1.5 Million Maniacs Waiting To Explode
Douglas Kennedy, Fox News

Evidently, not for Kampia and friends.

In California, more patients use cannabis for psychiatric conditions that all of the conditions specified in either New Jersey’s law and  (except for pain) in Belville’s broadside.  Dr. Tod Mikurya stated that of his 3,000 medical marijuana patients 847 used it as a psychotherapeutic.  That works out to 27%.

Of those: 10% used for depression, 9% for PTSD, 5% for anxiety, 2% for bi-polar, and 2% for other psychiatric conditions.

10% of America is on some kind of SSRI or SNRI.  5% of those will develop manic-psychosis as a result.  That works out to 1.5 million maniacs waiting to explode.

These drugs are addictive and many report “The Zaps” make quitting or even reducing their dose impossible.  In 1998 the Journal of The American Medical Association reported that pharmaceuticals as prescribed are the fourth leading cause of death in this country.  Recent studies indicate this may be only the tip of the iceberg and that the actual rate may be much higher.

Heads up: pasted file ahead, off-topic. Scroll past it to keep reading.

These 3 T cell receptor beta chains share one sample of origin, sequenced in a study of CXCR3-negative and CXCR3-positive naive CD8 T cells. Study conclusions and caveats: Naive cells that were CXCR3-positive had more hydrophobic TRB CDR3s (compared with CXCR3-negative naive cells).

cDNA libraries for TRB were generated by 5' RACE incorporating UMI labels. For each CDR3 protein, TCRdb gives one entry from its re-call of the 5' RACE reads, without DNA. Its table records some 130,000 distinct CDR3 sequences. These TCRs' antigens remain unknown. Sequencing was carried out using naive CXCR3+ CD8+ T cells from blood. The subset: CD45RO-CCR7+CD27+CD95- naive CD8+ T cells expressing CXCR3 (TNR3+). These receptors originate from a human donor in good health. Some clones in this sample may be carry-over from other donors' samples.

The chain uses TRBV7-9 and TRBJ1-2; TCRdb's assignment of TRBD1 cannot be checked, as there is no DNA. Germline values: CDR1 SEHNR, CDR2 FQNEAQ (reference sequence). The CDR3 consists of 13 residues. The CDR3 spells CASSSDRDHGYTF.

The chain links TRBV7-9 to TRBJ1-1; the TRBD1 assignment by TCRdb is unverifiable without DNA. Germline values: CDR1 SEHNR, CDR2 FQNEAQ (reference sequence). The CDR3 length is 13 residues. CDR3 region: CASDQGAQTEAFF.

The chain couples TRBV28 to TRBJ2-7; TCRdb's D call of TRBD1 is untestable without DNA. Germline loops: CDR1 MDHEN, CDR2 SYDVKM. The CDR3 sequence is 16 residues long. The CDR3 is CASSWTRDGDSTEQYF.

So why are these organizations pulling their punches and drawing analogies to alcohol, and thereby diluting the medical necessity of marijuana?

And speaking of alcohol, when has it ever been illegal to drink in front of children or in public?

California’s upcoming Tax & Regulate initiative makes it illegal to smoke marijuana in the presence of anyone under 21 or in public.  And it makes it a crime to furnish marijuana to anyone under 21.

Would NORML rather their kids be alcoholics, pill junkies, or meth heads by the time they’re 21 than smoke a joint?

A discussion of the problems with Oaksterdamn U’s New Improved Marijuana Tax Act of 1937 is beyond the scope of this article.  For more on that see the links in the inset above, and particularly Oakland’s marijuana legalization initiative is still a Trojan Horse.

Social use is a want, not a need

Nowhere in Belville’s philosophy can be found the concept of want vs. need.  “Social use” is, by definition, a want, not a need.  In response to a comment to his blog that pointed this out, Belville had this to say: